This Diet Can Protect You From Lung Disease


A plant-based diet can help protect you from lung disease, according to Dr. Michael Greger, author of How Not to Die in 2016.

His recommendations are of value for the millions of people who have chronic obstructive pulmonary disease (COPD), asthma and other lung conditions. (The information below is adapted from Greger’s book.)


The shortness of breath, wheezing, severe coughing and chest tightness associated with COPD bring misery to all afflicted with the disorder and prove fatal to many. However, a nutritious diet may help prevent its onset and worsening.

Although cured meats, such as bacon, sausage and ham, may increase the risk of COPD due to their nitrate preservatives; a high intake of fruits and vegetables is linked to good lung function. In fact, just one extra serving a day of fruit can result in a 24-percent lower risk of death from COPD.

Respiratory Infections

What about respiratory infections like the flu and pneumonia? Plant foods can improve immunity and offer protection from these maladies as well. A 2012 study found elderly people who ate five or more daily servings of fruits and vegetables had a protective antibody response to a pneumonia vaccine that was 82-percent better than those who ate two servings or less per day.


A common inflammatory lung disease that is largely preventable with a healthy diet is asthma. It’s caused by swollen, narrow airways and manifests in recurring attacks of shortness of breath, coughing and wheezing. In research examining the diet of more than 100,000 people in India, those who ate meat either daily or occasionally had a significantly higher likelihood of developing asthma than those whose diet didn’t include meat.

Moreover, an Australian study found limiting asthmatics to just one serving of fruit and two servings of vegetables per day resulted in a worsening of their symptoms, while increasing fruit and vegetable consumption to seven servings per day reduced the disease rates in half. Eliminating dairy and eggs from the diet is also helpful, as it can improve the lung function of asthma sufferers is as little as eight weeks.

The explanation for why plant foods help asthma may lie in the coating of fluid that lines the respiratory tract. Antioxidants in fruits and vegetables support the function of this fluid to protect against free radicals, which play a role in mucus accumulation and asthmatic airway sensitivity.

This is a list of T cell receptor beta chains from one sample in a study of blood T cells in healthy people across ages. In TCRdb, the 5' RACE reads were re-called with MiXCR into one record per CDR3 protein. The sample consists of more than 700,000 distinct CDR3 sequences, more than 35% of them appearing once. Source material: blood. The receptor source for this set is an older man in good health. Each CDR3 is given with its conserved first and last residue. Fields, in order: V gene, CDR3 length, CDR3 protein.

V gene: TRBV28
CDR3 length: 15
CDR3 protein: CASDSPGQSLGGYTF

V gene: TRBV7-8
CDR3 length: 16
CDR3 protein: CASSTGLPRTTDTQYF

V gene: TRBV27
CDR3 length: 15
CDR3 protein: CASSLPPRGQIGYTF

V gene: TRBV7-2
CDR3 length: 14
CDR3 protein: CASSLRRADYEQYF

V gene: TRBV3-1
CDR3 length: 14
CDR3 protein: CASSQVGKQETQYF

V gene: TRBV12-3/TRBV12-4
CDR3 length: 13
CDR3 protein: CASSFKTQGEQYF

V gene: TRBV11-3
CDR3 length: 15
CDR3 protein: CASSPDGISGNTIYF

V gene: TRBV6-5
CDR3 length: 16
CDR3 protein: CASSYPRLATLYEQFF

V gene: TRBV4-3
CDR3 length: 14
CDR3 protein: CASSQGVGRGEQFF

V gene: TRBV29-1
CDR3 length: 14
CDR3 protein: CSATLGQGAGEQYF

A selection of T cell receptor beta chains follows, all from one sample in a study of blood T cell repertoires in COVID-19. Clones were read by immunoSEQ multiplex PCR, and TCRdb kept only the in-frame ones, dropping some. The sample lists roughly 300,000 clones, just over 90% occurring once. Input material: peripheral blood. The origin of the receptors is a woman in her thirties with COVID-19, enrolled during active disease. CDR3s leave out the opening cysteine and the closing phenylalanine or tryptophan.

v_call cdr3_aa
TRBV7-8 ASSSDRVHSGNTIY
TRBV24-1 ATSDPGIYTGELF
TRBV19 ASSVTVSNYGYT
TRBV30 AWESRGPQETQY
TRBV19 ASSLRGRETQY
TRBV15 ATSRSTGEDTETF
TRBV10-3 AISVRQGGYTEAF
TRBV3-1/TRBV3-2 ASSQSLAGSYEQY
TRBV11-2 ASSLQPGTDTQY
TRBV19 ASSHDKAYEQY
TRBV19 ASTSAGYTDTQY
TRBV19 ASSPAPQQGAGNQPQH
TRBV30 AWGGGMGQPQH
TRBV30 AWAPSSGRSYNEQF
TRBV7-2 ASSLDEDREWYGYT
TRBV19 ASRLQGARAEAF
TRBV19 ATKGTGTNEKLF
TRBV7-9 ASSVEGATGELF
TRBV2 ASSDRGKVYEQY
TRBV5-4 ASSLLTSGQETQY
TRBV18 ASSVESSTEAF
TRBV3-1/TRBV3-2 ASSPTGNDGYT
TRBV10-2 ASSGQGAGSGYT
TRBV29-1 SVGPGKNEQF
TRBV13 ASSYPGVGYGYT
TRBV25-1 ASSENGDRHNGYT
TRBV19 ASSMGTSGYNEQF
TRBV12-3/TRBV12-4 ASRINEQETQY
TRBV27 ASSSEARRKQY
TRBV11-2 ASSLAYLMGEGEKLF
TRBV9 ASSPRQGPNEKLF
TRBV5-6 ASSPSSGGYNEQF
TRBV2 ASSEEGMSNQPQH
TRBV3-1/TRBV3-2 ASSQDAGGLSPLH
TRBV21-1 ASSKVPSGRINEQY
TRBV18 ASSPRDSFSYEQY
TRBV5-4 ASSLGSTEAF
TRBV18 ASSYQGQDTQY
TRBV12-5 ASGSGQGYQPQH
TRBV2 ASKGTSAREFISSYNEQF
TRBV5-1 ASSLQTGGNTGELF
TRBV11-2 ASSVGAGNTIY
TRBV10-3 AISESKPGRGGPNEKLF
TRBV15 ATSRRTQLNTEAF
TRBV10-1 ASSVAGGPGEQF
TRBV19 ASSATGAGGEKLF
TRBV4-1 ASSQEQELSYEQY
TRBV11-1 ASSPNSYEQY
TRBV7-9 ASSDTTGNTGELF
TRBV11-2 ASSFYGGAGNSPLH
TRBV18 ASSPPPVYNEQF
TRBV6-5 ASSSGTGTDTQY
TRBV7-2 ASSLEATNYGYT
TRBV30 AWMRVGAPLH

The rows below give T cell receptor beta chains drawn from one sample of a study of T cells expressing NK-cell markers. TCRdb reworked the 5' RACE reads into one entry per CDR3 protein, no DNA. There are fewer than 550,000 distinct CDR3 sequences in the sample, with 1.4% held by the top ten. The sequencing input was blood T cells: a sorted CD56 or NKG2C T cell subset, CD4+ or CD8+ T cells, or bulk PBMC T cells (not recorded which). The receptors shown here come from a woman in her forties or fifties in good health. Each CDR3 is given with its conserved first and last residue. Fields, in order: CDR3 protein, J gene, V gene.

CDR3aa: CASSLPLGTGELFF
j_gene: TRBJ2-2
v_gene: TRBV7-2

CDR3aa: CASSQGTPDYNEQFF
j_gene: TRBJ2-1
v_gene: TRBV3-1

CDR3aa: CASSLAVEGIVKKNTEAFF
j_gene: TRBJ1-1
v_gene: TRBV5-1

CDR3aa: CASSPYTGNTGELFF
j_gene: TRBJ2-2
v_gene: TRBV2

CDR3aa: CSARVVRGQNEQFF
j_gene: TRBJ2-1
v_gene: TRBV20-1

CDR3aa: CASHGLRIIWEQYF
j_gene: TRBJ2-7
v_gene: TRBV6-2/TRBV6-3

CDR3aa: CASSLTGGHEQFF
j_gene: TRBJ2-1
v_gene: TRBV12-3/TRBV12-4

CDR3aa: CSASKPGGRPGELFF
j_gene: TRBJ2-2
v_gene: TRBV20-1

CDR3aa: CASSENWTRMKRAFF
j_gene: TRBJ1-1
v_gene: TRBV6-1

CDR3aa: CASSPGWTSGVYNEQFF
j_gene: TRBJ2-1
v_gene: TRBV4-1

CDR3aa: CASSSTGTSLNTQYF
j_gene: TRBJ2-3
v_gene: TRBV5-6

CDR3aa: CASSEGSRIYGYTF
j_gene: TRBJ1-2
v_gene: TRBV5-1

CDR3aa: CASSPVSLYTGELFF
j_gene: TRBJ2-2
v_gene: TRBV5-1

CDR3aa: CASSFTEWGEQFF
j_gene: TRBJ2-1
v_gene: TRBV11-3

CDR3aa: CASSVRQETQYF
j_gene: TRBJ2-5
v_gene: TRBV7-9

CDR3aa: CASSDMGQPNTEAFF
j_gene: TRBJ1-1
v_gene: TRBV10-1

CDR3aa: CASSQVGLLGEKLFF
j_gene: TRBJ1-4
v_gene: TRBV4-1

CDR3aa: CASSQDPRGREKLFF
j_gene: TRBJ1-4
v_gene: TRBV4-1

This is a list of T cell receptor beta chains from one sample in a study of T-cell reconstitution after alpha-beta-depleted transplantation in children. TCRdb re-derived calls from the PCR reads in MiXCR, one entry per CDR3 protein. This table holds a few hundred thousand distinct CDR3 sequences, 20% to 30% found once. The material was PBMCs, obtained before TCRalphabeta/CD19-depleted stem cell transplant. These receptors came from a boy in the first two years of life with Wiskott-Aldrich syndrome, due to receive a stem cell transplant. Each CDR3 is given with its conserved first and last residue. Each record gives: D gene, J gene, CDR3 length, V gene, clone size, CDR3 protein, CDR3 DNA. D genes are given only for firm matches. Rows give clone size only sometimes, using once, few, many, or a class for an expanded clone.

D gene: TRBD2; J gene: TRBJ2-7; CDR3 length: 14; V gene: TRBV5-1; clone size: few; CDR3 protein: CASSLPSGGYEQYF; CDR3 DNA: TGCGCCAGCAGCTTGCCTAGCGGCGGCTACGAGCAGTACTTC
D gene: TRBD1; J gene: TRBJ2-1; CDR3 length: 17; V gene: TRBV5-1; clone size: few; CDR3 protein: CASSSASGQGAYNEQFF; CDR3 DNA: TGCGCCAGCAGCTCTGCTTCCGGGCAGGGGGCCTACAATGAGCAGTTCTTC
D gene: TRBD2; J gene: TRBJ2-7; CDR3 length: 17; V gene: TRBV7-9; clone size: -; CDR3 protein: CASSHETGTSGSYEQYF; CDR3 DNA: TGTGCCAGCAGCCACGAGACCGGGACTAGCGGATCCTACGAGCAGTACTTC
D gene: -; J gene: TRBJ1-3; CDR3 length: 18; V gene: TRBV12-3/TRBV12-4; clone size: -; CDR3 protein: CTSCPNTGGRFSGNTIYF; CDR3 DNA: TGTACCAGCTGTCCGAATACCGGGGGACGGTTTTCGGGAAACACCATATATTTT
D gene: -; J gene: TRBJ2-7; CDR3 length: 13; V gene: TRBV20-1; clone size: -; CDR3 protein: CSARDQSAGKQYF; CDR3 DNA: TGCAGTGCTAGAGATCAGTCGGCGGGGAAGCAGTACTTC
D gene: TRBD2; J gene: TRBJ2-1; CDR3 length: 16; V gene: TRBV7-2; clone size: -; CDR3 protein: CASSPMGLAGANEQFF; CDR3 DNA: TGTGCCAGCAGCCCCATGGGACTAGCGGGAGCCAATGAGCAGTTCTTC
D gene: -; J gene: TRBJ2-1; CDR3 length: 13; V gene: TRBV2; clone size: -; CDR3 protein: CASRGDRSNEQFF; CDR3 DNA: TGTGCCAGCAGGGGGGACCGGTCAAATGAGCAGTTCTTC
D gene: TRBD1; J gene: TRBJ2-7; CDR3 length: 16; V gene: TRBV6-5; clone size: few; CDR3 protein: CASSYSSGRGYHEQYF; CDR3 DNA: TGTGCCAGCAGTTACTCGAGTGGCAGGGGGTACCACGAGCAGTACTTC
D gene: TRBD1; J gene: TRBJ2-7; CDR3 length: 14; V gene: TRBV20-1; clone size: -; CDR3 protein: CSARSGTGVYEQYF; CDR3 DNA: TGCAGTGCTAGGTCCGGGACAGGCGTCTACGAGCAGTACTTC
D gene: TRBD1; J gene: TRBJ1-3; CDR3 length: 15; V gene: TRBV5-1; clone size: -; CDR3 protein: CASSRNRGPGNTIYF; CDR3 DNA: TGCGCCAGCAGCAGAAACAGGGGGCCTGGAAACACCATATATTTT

Smoker’s Lungs

As soon as people stop smoking, the healing process of their lungs starts, and it continues until 15 years later, when their risk of lung cancer approaches that of lifelong nonsmokers. A study shows broccoli can boost the lung health of smokers, as those who ate one stalk of broccoli per day had 41-percent fewer daily mutations of DNA in their bloodstream. Broccoli improves the function of detoxifying enzymes in the liver, which promotes the reduction of carcinogens and the prevention of lung cancer growth. The component of the vegetable that is so beneficial is sulforaphane, a compound also present in other cruciferous vegetables like cabbage, Brussels sprouts and kale.

Daily Dozen

Aside from offering protection from lung disease, plant foods can help prevent other chronic diseases and boost longevity. Greger advocates including the following “Daily Dozen” foods in the diet:

  • Beans
  • Berries
  • Other fruit
  • Cruciferous vegetables
  • Greens
  • Other vegetables
  • Flaxseeds
  • Nuts and seeds
  • Herbs and spices
  • Whole grains
  • Water/tea/coffee
  • Exercise


Mary West is a natural health enthusiast, as she believes this area can profoundly enhance wellness. She is the creator of a natural healing website where she focuses on solutions to health problems that work without side effects. You can visit her site and learn more at Ms. West is also the author of Fight Cancer Through Powerful Natural Strategies.

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